What We Learned This Week
After a lazy summer the art world is gearing up again. Yesterday was the first day of Art-O-Rama, the boutique fair which brings collectors to the South of France for one last glimpse of the sun every year. Next week, Team Elephant will be zipping around the world to the Gwangju Biennale in South Korea and FNB Joburg Art Fair in South Africa. It’s also Brussels Gallery Weekend, with Independent Brussels opening in its new timeslot, away from Art Brussels in April. Truth be told, we rather enjoy the autumn art world madness setting back in—you can sleep when you’re dead.
Many of us like to believe we are more popular than we actually are—but the poor National Portrait Gallery in London has actually been underestimating its appeal. The gallery has released attendance figures for the last three years which have suggested an enormous downfall in visitor numbers, dropping from 2.1 million visitors in 2015/16 to 1.1 million in 2017/18. This drop has caused major concerns for the public museum’s key funder, the UK government’s department for culture. It turns out that the system provided by Ipsos Retail Performance was counting inaccurately. While there has been a drop overall, it’s not nearly as bad as suggested—a mere 10 per cent.
One thing’s certain, the people who did visit the gallery will have left feeling super happy! A new study found that a majority of its participants, all of whom suffered chronic pain, felt less physical discomfort and social disconnection after a one-hour museum tour. The tours were led by Art Rx at the Crocker Art Museum in Sacramento. One participant is quoted in the Art Newspaper stating: “I’m looking at art and I am no longer my body—I’m in a place of connection.”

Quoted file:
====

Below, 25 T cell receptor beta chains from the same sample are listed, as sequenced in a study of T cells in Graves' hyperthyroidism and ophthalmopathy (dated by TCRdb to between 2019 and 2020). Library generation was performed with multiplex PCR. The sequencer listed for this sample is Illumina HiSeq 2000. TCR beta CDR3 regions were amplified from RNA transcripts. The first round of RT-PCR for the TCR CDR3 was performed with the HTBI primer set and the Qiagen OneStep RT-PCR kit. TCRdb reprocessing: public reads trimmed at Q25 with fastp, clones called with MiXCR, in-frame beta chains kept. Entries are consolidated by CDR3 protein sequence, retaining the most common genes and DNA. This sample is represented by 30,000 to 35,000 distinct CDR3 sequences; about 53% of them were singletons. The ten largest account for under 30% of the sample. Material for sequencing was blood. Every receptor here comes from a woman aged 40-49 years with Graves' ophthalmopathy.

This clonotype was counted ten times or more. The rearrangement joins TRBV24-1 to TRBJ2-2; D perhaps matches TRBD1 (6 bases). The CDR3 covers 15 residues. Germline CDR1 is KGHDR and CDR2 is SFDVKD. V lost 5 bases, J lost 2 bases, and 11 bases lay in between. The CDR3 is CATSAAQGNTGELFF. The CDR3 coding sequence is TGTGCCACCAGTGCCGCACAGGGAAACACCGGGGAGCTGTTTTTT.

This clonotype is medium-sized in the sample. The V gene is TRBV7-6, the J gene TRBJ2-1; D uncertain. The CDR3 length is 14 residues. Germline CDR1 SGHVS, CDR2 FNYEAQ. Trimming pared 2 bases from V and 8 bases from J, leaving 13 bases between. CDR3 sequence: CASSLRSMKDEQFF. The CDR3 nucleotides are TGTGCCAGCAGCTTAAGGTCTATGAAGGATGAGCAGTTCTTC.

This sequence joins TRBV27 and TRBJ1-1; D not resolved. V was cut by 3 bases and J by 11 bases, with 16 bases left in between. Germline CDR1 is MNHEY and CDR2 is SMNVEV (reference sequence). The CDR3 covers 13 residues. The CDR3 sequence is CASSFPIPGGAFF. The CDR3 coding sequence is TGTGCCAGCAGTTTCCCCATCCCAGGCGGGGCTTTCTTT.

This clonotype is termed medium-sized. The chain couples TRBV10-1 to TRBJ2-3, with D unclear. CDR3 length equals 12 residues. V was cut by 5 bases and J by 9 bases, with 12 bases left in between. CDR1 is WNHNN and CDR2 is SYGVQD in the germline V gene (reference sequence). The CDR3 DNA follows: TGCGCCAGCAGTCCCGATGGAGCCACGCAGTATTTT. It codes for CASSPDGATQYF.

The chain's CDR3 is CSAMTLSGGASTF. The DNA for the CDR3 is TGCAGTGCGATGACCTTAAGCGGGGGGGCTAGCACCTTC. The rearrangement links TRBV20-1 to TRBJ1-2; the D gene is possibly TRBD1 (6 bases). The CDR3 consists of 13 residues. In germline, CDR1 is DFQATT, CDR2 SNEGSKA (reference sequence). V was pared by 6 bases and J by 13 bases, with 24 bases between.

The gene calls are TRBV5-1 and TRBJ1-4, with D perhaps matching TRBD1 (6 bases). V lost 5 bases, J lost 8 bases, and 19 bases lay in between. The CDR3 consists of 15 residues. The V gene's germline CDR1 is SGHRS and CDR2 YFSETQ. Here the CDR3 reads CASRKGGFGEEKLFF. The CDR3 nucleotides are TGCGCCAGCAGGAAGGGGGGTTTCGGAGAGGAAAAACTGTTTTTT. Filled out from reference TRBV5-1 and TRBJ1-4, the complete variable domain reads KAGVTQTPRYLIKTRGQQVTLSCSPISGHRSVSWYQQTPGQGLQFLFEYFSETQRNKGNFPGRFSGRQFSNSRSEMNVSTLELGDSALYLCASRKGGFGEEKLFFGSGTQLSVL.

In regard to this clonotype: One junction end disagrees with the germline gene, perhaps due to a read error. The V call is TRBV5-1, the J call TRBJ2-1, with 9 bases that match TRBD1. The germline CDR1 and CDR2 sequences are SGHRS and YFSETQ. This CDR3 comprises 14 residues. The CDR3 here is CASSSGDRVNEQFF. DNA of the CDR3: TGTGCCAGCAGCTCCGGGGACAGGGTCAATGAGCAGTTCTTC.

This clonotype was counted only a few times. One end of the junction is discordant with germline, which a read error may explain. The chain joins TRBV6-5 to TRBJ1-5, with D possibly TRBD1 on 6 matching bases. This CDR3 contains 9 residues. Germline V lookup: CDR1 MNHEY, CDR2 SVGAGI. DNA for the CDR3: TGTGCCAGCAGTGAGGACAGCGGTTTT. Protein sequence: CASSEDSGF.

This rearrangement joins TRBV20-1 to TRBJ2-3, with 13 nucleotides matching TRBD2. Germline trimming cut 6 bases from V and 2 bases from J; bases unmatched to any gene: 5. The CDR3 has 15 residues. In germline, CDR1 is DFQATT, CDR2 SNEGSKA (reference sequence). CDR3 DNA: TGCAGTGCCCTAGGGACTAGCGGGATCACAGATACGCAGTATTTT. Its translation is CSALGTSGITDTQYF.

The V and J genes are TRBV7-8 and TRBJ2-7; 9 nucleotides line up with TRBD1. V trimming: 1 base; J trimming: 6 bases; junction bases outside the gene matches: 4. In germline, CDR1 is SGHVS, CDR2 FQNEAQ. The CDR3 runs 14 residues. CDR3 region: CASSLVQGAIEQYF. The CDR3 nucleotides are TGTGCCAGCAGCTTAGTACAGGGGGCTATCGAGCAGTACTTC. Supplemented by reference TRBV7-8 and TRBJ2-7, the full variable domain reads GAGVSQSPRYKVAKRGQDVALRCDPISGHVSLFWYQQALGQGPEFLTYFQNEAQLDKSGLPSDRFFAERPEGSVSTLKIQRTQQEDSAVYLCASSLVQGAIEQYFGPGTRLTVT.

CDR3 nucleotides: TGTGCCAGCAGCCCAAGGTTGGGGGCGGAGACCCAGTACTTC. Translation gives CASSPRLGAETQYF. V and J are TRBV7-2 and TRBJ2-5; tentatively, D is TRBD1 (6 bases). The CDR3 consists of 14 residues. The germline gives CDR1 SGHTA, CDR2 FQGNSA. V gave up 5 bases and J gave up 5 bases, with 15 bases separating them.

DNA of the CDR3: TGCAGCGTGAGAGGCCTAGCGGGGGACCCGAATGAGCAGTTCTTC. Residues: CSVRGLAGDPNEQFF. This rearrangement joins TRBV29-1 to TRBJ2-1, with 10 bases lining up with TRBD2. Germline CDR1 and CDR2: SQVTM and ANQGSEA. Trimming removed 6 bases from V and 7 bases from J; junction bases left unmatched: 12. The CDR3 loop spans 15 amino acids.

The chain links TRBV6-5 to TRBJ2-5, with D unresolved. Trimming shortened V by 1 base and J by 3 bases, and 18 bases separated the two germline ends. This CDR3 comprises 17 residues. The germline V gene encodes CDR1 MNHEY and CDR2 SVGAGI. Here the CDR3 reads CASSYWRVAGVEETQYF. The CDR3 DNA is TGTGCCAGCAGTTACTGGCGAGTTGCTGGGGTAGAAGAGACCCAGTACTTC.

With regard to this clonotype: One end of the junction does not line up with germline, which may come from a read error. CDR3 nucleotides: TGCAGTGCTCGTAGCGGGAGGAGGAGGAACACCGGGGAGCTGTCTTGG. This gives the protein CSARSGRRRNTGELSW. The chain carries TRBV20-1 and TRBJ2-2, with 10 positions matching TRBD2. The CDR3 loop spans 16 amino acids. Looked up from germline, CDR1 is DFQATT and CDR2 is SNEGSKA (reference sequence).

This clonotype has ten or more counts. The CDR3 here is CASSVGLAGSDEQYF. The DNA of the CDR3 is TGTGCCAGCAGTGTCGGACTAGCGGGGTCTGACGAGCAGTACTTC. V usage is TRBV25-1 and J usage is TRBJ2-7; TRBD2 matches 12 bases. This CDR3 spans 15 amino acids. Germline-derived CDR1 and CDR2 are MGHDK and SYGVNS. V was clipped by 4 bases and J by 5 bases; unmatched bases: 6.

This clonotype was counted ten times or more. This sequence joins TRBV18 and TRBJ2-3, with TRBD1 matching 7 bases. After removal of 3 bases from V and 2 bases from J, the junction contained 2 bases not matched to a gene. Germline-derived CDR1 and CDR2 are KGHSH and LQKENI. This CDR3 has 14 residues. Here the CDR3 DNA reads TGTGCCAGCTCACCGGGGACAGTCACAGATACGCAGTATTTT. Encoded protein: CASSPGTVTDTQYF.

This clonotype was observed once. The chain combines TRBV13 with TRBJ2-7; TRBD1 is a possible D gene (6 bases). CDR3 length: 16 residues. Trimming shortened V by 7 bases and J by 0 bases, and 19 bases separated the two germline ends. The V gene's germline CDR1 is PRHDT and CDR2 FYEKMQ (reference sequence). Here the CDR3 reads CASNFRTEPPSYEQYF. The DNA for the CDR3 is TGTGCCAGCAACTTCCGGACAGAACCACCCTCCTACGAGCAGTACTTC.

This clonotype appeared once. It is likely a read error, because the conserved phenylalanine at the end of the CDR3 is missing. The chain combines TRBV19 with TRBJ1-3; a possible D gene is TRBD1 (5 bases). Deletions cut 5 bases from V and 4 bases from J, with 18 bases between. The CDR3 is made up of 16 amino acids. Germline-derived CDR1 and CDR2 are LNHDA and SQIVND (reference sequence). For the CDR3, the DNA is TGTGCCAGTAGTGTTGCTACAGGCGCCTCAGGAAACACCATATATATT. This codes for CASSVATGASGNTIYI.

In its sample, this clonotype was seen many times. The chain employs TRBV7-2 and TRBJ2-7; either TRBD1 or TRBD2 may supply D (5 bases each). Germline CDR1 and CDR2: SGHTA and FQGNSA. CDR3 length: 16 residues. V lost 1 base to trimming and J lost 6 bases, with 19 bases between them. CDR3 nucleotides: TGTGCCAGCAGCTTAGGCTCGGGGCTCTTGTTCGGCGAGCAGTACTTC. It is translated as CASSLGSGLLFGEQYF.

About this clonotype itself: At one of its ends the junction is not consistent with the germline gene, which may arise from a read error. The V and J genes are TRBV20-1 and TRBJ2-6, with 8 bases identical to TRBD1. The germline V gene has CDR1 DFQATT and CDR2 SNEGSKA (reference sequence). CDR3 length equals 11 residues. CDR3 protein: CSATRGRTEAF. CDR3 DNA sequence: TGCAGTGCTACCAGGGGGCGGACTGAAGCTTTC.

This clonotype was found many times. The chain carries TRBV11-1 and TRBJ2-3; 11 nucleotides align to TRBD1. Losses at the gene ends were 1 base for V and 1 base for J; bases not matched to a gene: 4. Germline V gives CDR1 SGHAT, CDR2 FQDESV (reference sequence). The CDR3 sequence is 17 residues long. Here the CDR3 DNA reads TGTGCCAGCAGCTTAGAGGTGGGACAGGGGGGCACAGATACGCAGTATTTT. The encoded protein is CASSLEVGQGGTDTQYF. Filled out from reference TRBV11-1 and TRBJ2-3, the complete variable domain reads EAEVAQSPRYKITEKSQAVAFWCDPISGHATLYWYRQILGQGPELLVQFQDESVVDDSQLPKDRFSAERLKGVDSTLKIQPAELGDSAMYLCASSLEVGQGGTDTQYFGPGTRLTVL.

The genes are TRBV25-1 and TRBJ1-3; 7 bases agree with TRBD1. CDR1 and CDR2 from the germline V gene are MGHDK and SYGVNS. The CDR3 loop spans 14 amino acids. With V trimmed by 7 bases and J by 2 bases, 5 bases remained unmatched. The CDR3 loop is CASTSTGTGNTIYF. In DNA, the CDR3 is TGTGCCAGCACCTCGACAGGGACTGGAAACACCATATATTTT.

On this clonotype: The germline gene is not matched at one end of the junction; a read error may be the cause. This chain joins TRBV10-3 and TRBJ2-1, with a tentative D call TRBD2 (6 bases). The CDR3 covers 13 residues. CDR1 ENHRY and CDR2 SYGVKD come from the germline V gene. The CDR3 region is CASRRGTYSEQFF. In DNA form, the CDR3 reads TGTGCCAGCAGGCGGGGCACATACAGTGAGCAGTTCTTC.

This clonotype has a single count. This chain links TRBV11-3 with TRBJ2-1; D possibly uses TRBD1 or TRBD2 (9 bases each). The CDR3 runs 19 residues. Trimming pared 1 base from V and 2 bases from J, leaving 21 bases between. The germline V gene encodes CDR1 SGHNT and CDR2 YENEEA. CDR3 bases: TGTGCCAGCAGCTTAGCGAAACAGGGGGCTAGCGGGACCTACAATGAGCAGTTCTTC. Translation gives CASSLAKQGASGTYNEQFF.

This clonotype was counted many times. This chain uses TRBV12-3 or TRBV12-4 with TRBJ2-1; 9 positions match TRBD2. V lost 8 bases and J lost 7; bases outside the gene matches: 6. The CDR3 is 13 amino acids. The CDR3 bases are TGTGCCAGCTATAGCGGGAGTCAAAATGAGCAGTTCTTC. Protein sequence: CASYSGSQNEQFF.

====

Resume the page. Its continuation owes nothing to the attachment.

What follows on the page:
Oil companies are in art news yet again after two Dutch museums ended partnerships with their sticky sponsor, Shell. The Van Gogh Museum in Amsterdam and the Mauritshuis in The Hague both ended their eighteen- and six-year relationships (respectively) this summer. All parties have claimed this is a mutual decision, but institutions’ relationships with oil companies always raise eyebrows, as pressure is increasingly applied by artists and protest groups to break ties.
Over in the Philippines artist Carlos Celdran is in an ongoing legal battle for his protests in aid of reproductive rights. In 2010 he staged a protest in the Manila Cathedral, as a very direct response to the church’s opposition of the reproductive health bill, the Responsible Parenthood and Reproductive Health Act. The bill was passed in 2012, but Celdran’s case is ongoing. After a 2013 conviction was upheld in court earlier this month, Solicitor General Jose Calida came out in support of the artist and is currently petitioning the Supreme Court to overturn the latest conviction.
Exhibition of the Week
Running for another two weeks, Unbecoming: Yale MFA Photo 2018 features nine artists from Yale School of Art’s graduating class—a great way to spot some emerging names in the world of photography. The show was held at David Zwirner gallery in New York this July and is now housed at Ltd Los Angeles. A characteristically wacky introductory essay by AL Steiner accompanies the show.
Quote of the Week
“I was interested in how she was using her sexuality to find a benefactor and shield herself from her ageing, but also to rebuff expectations about how she should behave as a daughter, mother and woman of her age”
—Leigh Ledare reflects on his mother’s later-in-life calling as a stripper and centrefold model, in his interview with Penny Rafferty for Elephant
Instagram Account of the Week
Painters Painting Paintings (@painterspaintingpaintings)
It’s rather self-explanatory really, this is a wonderful place to find some great painters! There’s a nice balance between new discoveries and young painters who are already smashing it, with names such as Grace Weaver, Emily Mae Smith and Chloe Wise. A must-follow.